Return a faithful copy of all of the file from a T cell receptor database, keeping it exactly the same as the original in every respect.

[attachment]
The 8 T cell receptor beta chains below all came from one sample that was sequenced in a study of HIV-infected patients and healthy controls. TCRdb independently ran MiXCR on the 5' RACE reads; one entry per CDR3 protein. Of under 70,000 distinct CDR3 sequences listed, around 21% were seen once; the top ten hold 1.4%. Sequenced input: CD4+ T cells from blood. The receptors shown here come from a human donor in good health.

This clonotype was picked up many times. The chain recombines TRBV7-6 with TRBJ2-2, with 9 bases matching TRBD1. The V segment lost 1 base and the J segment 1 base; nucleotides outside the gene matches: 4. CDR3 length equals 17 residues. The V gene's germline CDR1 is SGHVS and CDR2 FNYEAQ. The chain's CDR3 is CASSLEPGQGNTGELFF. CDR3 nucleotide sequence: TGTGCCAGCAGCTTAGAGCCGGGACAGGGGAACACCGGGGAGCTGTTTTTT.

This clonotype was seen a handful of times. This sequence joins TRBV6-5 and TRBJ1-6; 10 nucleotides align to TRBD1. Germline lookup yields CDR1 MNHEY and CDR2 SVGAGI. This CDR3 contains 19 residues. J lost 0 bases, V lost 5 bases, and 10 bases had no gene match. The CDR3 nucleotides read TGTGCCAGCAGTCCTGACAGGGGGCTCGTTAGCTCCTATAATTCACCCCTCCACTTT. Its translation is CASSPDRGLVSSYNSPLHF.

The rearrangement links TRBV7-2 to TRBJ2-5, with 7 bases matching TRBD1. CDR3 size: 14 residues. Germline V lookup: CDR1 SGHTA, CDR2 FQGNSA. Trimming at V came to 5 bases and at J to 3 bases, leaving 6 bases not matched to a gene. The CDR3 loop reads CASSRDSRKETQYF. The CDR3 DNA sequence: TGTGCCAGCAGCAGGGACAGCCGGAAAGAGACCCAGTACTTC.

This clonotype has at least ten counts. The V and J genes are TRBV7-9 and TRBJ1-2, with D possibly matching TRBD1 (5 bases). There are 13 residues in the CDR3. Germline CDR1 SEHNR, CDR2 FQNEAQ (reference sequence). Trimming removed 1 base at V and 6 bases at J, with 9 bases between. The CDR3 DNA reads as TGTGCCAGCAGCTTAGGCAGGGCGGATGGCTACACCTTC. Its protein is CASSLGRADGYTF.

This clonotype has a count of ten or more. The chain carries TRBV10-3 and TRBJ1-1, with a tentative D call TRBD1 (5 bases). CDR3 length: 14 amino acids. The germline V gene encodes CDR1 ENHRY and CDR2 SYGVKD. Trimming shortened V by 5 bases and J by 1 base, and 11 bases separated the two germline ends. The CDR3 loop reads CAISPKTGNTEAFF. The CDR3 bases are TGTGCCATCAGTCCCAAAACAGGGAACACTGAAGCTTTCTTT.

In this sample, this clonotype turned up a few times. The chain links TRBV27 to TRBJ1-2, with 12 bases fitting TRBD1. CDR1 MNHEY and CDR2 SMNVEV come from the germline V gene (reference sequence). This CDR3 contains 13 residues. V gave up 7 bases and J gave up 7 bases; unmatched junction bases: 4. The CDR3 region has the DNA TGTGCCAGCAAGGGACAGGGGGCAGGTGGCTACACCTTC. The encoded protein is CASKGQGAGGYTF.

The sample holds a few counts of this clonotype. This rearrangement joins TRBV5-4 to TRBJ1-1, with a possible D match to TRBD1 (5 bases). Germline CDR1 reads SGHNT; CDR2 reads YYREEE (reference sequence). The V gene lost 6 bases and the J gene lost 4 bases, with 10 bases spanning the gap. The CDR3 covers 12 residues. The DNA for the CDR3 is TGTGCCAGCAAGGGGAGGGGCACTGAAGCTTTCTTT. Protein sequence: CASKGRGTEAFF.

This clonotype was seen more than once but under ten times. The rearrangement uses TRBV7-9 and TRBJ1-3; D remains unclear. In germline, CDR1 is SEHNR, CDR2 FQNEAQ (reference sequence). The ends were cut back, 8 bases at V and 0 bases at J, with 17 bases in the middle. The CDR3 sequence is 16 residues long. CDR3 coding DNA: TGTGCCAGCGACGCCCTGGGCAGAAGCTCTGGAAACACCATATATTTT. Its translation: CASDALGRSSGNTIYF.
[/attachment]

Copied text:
The 8 T cell receptor beta chains below all came from one sample that was sequenced in a study of HIV-infected patients and healthy controls. TCRdb independently ran MiXCR on the 5' RACE reads; one entry per CDR3 protein. Of under 70,000 distinct CDR3 sequences listed, around 21% were seen once; the top ten hold 1.4%. Sequenced input: CD4+ T cells from blood. The receptors shown here come from a human donor in good health.

This clonotype was picked up many times. The chain recombines TRBV7-6 with TRBJ2-2, with 9 bases matching TRBD1. The V segment lost 1 base and the J segment 1 base; nucleotides outside the gene matches: 4. CDR3 length equals 17 residues. The V gene's germline CDR1 is SGHVS and CDR2 FNYEAQ. The chain's CDR3 is CASSLEPGQGNTGELFF. CDR3 nucleotide sequence: TGTGCCAGCAGCTTAGAGCCGGGACAGGGGAACACCGGGGAGCTGTTTTTT.

This clonotype was seen a handful of times. This sequence joins TRBV6-5 and TRBJ1-6; 10 nucleotides align to TRBD1. Germline lookup yields CDR1 MNHEY and CDR2 SVGAGI. This CDR3 contains 19 residues. J lost 0 bases, V lost 5 bases, and 10 bases had no gene match. The CDR3 nucleotides read TGTGCCAGCAGTCCTGACAGGGGGCTCGTTAGCTCCTATAATTCACCCCTCCACTTT. Its translation is CASSPDRGLVSSYNSPLHF.

The rearrangement links TRBV7-2 to TRBJ2-5, with 7 bases matching TRBD1. CDR3 size: 14 residues. Germline V lookup: CDR1 SGHTA, CDR2 FQGNSA. Trimming at V came to 5 bases and at J to 3 bases, leaving 6 bases not matched to a gene. The CDR3 loop reads CASSRDSRKETQYF. The CDR3 DNA sequence: TGTGCCAGCAGCAGGGACAGCCGGAAAGAGACCCAGTACTTC.

This clonotype has at least ten counts. The V and J genes are TRBV7-9 and TRBJ1-2, with D possibly matching TRBD1 (5 bases). There are 13 residues in the CDR3. Germline CDR1 SEHNR, CDR2 FQNEAQ (reference sequence). Trimming removed 1 base at V and 6 bases at J, with 9 bases between. The CDR3 DNA reads as TGTGCCAGCAGCTTAGGCAGGGCGGATGGCTACACCTTC. Its protein is CASSLGRADGYTF.

This clonotype has a count of ten or more. The chain carries TRBV10-3 and TRBJ1-1, with a tentative D call TRBD1 (5 bases). CDR3 length: 14 amino acids. The germline V gene encodes CDR1 ENHRY and CDR2 SYGVKD. Trimming shortened V by 5 bases and J by 1 base, and 11 bases separated the two germline ends. The CDR3 loop reads CAISPKTGNTEAFF. The CDR3 bases are TGTGCCATCAGTCCCAAAACAGGGAACACTGAAGCTTTCTTT.

In this sample, this clonotype turned up a few times. The chain links TRBV27 to TRBJ1-2, with 12 bases fitting TRBD1. CDR1 MNHEY and CDR2 SMNVEV come from the germline V gene (reference sequence). This CDR3 contains 13 residues. V gave up 7 bases and J gave up 7 bases; unmatched junction bases: 4. The CDR3 region has the DNA TGTGCCAGCAAGGGACAGGGGGCAGGTGGCTACACCTTC. The encoded protein is CASKGQGAGGYTF.

The sample holds a few counts of this clonotype. This rearrangement joins TRBV5-4 to TRBJ1-1, with a possible D match to TRBD1 (5 bases). Germline CDR1 reads SGHNT; CDR2 reads YYREEE (reference sequence). The V gene lost 6 bases and the J gene lost 4 bases, with 10 bases spanning the gap. The CDR3 covers 12 residues. The DNA for the CDR3 is TGTGCCAGCAAGGGGAGGGGCACTGAAGCTTTCTTT. Protein sequence: CASKGRGTEAFF.

This clonotype was seen more than once but under ten times. The rearrangement uses TRBV7-9 and TRBJ1-3; D remains unclear. In germline, CDR1 is SEHNR, CDR2 FQNEAQ (reference sequence). The ends were cut back, 8 bases at V and 0 bases at J, with 17 bases in the middle. The CDR3 sequence is 16 residues long. CDR3 coding DNA: TGTGCCAGCGACGCCCTGGGCAGAAGCTCTGGAAACACCATATATTTT. Its translation: CASDALGRSSGNTIYF.